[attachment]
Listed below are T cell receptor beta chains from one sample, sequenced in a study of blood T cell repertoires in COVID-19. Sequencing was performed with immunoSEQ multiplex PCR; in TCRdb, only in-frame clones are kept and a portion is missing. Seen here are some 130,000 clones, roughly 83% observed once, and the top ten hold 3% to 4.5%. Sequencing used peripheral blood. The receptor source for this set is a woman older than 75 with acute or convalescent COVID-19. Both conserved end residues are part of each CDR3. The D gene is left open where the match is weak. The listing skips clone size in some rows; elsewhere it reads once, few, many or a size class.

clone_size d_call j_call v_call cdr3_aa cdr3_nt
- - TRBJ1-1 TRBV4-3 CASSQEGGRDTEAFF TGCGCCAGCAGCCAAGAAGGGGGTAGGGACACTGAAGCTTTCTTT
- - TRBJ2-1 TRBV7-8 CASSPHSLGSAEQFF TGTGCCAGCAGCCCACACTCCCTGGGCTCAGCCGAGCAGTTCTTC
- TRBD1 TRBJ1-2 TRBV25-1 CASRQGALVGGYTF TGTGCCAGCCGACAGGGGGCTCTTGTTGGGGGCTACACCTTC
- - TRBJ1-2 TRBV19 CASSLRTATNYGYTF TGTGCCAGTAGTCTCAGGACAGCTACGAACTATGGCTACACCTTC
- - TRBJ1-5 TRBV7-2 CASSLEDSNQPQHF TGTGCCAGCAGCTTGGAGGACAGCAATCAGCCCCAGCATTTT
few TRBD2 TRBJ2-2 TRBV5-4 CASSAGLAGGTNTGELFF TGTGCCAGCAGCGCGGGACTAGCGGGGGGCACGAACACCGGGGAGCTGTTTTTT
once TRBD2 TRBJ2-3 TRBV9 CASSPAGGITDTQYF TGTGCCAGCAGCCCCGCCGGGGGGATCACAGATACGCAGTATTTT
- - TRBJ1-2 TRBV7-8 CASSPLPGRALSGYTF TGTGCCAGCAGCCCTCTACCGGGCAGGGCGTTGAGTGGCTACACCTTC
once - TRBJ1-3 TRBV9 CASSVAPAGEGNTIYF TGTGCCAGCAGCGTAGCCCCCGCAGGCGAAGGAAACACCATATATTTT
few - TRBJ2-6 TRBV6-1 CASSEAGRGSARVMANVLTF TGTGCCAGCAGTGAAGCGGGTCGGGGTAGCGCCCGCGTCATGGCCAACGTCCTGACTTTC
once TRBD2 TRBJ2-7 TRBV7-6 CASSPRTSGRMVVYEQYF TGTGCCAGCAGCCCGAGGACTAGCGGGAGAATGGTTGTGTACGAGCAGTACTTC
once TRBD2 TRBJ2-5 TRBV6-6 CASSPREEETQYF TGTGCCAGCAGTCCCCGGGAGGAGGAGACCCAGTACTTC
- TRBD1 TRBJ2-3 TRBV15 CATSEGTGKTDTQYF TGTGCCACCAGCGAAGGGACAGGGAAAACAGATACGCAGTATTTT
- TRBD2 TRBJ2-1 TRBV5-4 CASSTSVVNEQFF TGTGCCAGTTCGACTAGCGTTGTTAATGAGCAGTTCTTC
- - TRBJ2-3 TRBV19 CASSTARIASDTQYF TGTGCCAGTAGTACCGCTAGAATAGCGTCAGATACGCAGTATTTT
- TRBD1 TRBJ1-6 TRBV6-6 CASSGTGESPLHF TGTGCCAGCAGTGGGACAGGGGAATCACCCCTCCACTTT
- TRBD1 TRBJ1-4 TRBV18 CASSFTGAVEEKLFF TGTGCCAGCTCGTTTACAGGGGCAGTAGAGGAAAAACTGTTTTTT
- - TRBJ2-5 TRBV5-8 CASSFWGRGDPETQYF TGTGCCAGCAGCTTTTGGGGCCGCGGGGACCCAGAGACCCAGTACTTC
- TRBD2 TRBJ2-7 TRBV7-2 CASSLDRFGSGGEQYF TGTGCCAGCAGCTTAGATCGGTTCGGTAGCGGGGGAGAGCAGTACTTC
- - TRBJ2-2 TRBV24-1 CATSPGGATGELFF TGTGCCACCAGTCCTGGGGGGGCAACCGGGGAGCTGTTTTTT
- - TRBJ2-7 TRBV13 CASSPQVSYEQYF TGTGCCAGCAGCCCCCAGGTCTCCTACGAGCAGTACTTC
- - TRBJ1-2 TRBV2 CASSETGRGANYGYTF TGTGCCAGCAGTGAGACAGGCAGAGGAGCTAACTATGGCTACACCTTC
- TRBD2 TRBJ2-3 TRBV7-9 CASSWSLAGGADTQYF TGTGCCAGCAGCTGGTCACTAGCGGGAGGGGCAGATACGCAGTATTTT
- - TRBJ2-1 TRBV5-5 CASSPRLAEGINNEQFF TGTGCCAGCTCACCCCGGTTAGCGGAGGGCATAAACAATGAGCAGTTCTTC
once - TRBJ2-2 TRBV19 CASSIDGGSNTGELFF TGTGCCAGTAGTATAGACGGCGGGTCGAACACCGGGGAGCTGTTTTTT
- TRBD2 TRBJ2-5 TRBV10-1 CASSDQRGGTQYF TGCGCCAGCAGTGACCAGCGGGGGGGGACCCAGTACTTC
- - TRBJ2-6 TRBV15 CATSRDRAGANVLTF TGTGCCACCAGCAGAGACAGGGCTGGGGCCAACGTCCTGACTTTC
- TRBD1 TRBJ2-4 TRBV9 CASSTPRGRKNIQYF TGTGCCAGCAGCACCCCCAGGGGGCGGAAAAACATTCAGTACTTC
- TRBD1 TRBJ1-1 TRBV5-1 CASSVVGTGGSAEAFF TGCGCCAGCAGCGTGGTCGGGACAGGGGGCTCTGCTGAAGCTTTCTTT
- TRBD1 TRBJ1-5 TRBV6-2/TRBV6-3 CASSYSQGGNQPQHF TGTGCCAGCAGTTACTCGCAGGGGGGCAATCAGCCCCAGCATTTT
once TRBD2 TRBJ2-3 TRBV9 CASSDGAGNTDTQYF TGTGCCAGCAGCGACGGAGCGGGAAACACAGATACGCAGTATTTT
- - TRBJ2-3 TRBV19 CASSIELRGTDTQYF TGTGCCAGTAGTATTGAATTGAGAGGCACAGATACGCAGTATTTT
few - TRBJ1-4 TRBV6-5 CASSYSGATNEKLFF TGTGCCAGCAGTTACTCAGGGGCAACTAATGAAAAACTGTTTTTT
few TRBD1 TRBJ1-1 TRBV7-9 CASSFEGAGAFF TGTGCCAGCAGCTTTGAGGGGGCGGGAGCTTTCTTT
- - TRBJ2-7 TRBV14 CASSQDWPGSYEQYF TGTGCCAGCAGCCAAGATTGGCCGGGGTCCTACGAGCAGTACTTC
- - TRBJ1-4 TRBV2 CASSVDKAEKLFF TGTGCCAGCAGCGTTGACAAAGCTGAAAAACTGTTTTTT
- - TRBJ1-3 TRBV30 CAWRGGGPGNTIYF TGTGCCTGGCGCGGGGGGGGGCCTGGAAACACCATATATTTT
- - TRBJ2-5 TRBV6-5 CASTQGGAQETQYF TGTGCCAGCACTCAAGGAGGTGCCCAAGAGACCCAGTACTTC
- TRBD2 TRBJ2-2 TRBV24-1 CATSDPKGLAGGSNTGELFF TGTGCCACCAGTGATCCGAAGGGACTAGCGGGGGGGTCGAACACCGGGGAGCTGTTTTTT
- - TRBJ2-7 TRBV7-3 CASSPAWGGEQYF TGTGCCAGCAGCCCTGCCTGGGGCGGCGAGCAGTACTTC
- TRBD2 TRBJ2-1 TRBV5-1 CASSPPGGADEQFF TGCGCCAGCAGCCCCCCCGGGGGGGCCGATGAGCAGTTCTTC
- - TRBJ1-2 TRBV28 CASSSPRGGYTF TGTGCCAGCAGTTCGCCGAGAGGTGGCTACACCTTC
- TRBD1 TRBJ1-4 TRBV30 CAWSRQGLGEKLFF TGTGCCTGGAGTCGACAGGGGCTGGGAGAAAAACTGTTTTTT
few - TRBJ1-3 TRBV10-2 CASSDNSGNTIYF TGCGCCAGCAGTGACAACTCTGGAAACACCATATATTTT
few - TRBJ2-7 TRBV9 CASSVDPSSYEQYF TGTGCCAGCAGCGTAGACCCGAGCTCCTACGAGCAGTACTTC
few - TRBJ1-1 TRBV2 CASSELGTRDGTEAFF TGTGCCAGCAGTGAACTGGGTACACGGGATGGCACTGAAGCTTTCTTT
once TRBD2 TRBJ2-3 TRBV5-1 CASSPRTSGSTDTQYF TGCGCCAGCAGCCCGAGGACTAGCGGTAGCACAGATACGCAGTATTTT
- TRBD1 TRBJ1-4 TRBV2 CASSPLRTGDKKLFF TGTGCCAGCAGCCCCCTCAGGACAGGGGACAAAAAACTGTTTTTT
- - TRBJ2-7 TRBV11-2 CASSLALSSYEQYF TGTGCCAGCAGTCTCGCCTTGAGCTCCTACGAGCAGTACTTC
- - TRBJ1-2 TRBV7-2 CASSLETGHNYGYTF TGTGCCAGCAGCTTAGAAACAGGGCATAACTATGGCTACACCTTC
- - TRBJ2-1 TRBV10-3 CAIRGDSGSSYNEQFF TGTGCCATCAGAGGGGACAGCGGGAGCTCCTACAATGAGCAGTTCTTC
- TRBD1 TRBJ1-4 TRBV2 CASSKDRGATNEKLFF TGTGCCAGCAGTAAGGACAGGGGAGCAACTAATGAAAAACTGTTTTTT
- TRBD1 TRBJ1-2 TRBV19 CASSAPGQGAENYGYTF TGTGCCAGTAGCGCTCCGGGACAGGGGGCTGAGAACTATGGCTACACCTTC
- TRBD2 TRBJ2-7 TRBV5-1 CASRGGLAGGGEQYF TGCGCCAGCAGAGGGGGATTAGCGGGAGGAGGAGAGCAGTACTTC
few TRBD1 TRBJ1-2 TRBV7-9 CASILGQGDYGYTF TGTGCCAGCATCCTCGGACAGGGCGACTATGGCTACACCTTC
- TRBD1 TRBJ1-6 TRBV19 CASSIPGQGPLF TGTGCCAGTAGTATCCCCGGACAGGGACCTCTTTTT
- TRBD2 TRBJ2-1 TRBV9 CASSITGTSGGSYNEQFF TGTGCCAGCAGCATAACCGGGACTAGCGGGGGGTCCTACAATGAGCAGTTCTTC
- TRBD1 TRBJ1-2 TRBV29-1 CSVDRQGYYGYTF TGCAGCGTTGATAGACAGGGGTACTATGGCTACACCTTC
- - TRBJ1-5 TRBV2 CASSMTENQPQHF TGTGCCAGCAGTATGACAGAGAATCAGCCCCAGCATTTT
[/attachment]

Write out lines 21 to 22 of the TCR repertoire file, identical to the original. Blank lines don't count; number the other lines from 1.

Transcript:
- TRBD2 TRBJ2-7 TRBV7-2 CASSLDRFGSGGEQYF TGTGCCAGCAGCTTAGATCGGTTCGGTAGCGGGGGAGAGCAGTACTTC
- - TRBJ2-2 TRBV24-1 CATSPGGATGELFF TGTGCCACCAGTCCTGGGGGGGCAACCGGGGAGCTGTTTTTT